Pandemic Borders: Hotels, Spaces of Detention, Quarantine and Resistance

Recent work in Critical Border Studies has explored diverse border infrastructures, from border walls, camps to databases and information systems. The role of hotels as border sites, however, has received relatively little attention. In Australia, ‘border hotels’ have come to prominence in the last year as both spaces of detention and quarantine (Loughnan 2020). This is firstly due to their role as Alternative Places of Detention (APODs) for refugees and asylum seekers (Burridge 2020; Lobo 2020). Hotels such as the ‘Kangaroo Point Central Apartments’ in Brisbane and the ‘Mantra Bell City Hotel’ in Melbourne have drawn public attention, in part due to ongoing protests. At the same time, hotels have been repurposed as mandatory quarantine centres for arriving international travellers during the COVID-19 pandemic in an attempt to stop the spread of the virus. In combination with Australia’s closed international borders, and the ad-hoc approach to internal state border closures and openings, the failures of Melbourne’s the hotel quarantine system has led to renewed interest in how we restrict, detain, and re-route ‘border’ that function across private, government, and public spaces.

Some critical scholars have already explored the geopolitical relevance of hotels (see for example Enloe 2014; Fregonese 2012; Lisle 2016). In their article, ‘Hotel Geopolitics; A Research Agenda’ (2015) Sara Fregonese and Adam Ramadan outline various ways in which hotels are entangled in broader geopolitical dynamics. Nevertheless, they do not specifically consider the role of hotels as border sites. As such, and particularly considering recent developments in Australia, there is a need for further critical study of border hotels in particular. To bring such interrogations together with broader reflections on pandemic borders, the Australian Critical Border Studies working group is organising a half-day virtual symposium on the 16th of February 2021 via zoom (times TBA – will be held AEDT).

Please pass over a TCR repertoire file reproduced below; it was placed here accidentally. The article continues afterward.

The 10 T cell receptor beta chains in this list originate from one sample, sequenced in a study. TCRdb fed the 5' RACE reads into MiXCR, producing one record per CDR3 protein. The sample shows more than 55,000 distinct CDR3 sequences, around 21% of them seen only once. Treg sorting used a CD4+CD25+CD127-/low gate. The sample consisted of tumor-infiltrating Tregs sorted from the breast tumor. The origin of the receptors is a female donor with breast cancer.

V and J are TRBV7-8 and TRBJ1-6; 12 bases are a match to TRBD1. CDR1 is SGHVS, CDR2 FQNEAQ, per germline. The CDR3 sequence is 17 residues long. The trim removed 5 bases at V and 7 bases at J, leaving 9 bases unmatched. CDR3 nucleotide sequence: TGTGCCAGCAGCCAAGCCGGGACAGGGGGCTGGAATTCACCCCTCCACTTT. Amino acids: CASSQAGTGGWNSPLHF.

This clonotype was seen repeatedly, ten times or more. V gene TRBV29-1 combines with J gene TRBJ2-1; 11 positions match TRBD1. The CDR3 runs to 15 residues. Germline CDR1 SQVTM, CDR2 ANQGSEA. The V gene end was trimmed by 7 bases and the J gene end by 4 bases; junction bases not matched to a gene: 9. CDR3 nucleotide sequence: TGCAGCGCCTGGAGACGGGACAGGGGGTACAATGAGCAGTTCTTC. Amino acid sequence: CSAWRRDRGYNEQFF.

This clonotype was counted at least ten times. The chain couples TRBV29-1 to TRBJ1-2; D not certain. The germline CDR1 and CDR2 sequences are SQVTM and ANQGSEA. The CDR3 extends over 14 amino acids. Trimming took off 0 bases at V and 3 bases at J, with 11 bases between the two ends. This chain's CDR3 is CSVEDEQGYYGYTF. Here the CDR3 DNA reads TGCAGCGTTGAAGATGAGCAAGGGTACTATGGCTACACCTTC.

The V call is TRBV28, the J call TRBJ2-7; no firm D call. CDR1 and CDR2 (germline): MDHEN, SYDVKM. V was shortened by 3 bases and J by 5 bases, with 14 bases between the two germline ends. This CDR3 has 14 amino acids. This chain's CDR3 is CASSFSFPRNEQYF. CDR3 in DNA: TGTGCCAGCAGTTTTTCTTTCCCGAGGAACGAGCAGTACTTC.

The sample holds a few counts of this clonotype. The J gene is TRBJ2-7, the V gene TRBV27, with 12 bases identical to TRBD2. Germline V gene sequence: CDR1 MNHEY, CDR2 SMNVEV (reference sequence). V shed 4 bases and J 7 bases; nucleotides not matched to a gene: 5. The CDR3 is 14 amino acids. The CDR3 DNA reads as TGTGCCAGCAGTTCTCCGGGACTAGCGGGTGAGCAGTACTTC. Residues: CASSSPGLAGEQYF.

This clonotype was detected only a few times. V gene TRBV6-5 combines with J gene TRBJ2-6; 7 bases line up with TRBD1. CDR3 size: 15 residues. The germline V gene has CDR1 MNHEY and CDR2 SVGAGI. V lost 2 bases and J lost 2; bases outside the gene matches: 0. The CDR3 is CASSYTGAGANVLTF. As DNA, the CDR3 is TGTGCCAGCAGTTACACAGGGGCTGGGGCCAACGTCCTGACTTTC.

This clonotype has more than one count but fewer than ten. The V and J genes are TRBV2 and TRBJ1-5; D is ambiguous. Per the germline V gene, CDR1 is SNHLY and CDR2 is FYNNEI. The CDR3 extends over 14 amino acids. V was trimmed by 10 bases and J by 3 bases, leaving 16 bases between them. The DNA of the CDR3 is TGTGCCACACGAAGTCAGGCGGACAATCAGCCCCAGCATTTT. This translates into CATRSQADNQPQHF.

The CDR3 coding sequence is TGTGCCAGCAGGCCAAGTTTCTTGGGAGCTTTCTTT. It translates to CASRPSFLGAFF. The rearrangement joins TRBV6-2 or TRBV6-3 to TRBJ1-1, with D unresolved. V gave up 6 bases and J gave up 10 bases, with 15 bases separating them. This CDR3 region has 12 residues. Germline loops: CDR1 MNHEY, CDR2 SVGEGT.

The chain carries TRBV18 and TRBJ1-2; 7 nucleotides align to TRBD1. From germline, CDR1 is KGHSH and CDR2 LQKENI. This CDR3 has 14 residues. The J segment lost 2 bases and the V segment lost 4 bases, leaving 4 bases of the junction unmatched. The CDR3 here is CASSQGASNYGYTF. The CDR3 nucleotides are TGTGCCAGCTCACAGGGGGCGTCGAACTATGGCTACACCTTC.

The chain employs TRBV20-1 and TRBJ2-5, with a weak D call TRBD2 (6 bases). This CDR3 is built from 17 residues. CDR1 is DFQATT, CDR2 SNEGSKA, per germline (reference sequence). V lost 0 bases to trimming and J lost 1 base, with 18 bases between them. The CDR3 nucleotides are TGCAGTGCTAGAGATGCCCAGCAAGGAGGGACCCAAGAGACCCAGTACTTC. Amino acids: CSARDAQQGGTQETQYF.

We are seeking papers exploring the ways hotels have been deployed as spaces of detention and quarantine both in Australia and internationally and on pandemic borders more broadly. Papers may respond to topics including, but not limited to:

  • Strategies to contest hotel detention and explorations of ways in which hotels have been repurposed to contest bordering practices (see for example Raimondi 2019);
  • Narratives of returning or departing international travellers negotiating hotel quarantine;
  • Growing activism and community resistance to APODs;
  • Representation, visualisations, and creative expressions of the quarantine ‘border’.
  • Bordering practices targeting regions or hotspots (such as state border closures in Australia).

If you would like to participate, please send an abstract (200 words) to Ari Jerrems ( and Kaya Barry ( by Friday 15 January 2020.

Organised by Ari Jerrems, Kaya Barry, Umut Ozguc and Andrew Burridge for the Australian Critical Border Studies working group. Image by Kaya Barry


Burridge, Andrew, 2020, “Hotels are no ‘luxury’ place to detain people seeking asylum in Australia”, The Conversation, April 14,

Loughnan, Claire, 2020, ‘Not the Hilton’, Arena, no. 3 spring,

Enloe, Cynthia, 2014, Bananas, Beaches and Bases: Making Feminist Sense of International Politics, 2nd Edition, University of California Press, Berkeley.  

Fregonese, Sara and Ramadan, Adam, 2015, ‘Hotel Geopolitics: A Research Agenda’, Geopolitics 20(4): 793-813.

Fregonese, Sara, 2012, ‘Between a Refuge and a Battleground: Beirut’s Discrepant Cosmopolitanisms’, The Geographical Review 102(3): 316-336.

Lisle, Debbie, 2016, Holidays in the Danger Zone: Entanglements of War and Tourism, University of Minnesota Press, Minneapolis.  

Lobo, Michele, 2020. Living on the edge: Precarity and freedom in Darwin, Australia. Journal of ethic and migration studies, Online first article

Raimondi, Valeria, 2019, “For ‘common struggles of migrants and locals’. Migrant activism and squatting in Athens”, Citizenship Studies 23(6): 559-576.

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